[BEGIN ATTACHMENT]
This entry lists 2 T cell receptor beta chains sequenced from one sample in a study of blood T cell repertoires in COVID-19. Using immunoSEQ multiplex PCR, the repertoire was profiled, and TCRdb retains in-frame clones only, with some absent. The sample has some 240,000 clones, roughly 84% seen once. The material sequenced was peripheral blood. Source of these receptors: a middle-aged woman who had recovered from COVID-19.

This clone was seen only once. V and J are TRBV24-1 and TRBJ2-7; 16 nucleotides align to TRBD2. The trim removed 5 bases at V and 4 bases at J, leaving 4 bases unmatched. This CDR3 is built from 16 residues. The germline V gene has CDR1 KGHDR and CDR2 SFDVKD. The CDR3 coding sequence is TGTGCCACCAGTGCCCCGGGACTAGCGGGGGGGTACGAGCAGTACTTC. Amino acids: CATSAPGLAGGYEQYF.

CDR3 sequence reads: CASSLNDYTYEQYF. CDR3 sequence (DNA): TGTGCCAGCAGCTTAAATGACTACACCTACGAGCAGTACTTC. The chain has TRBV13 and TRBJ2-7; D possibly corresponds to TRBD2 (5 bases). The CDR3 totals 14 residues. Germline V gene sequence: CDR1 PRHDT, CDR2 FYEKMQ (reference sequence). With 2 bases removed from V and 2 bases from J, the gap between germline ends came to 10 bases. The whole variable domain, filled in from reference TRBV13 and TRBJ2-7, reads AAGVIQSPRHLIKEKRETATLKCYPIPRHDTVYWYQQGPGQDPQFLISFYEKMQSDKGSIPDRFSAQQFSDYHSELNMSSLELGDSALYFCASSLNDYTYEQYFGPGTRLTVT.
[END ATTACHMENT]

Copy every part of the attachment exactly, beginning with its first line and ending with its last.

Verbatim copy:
This entry lists 2 T cell receptor beta chains sequenced from one sample in a study of blood T cell repertoires in COVID-19. Using immunoSEQ multiplex PCR, the repertoire was profiled, and TCRdb retains in-frame clones only, with some absent. The sample has some 240,000 clones, roughly 84% seen once. The material sequenced was peripheral blood. Source of these receptors: a middle-aged woman who had recovered from COVID-19.

This clone was seen only once. V and J are TRBV24-1 and TRBJ2-7; 16 nucleotides align to TRBD2. The trim removed 5 bases at V and 4 bases at J, leaving 4 bases unmatched. This CDR3 is built from 16 residues. The germline V gene has CDR1 KGHDR and CDR2 SFDVKD. The CDR3 coding sequence is TGTGCCACCAGTGCCCCGGGACTAGCGGGGGGGTACGAGCAGTACTTC. Amino acids: CATSAPGLAGGYEQYF.

CDR3 sequence reads: CASSLNDYTYEQYF. CDR3 sequence (DNA): TGTGCCAGCAGCTTAAATGACTACACCTACGAGCAGTACTTC. The chain has TRBV13 and TRBJ2-7; D possibly corresponds to TRBD2 (5 bases). The CDR3 totals 14 residues. Germline V gene sequence: CDR1 PRHDT, CDR2 FYEKMQ (reference sequence). With 2 bases removed from V and 2 bases from J, the gap between germline ends came to 10 bases. The whole variable domain, filled in from reference TRBV13 and TRBJ2-7, reads AAGVIQSPRHLIKEKRETATLKCYPIPRHDTVYWYQQGPGQDPQFLISFYEKMQSDKGSIPDRFSAQQFSDYHSELNMSSLELGDSALYFCASSLNDYTYEQYFGPGTRLTVT.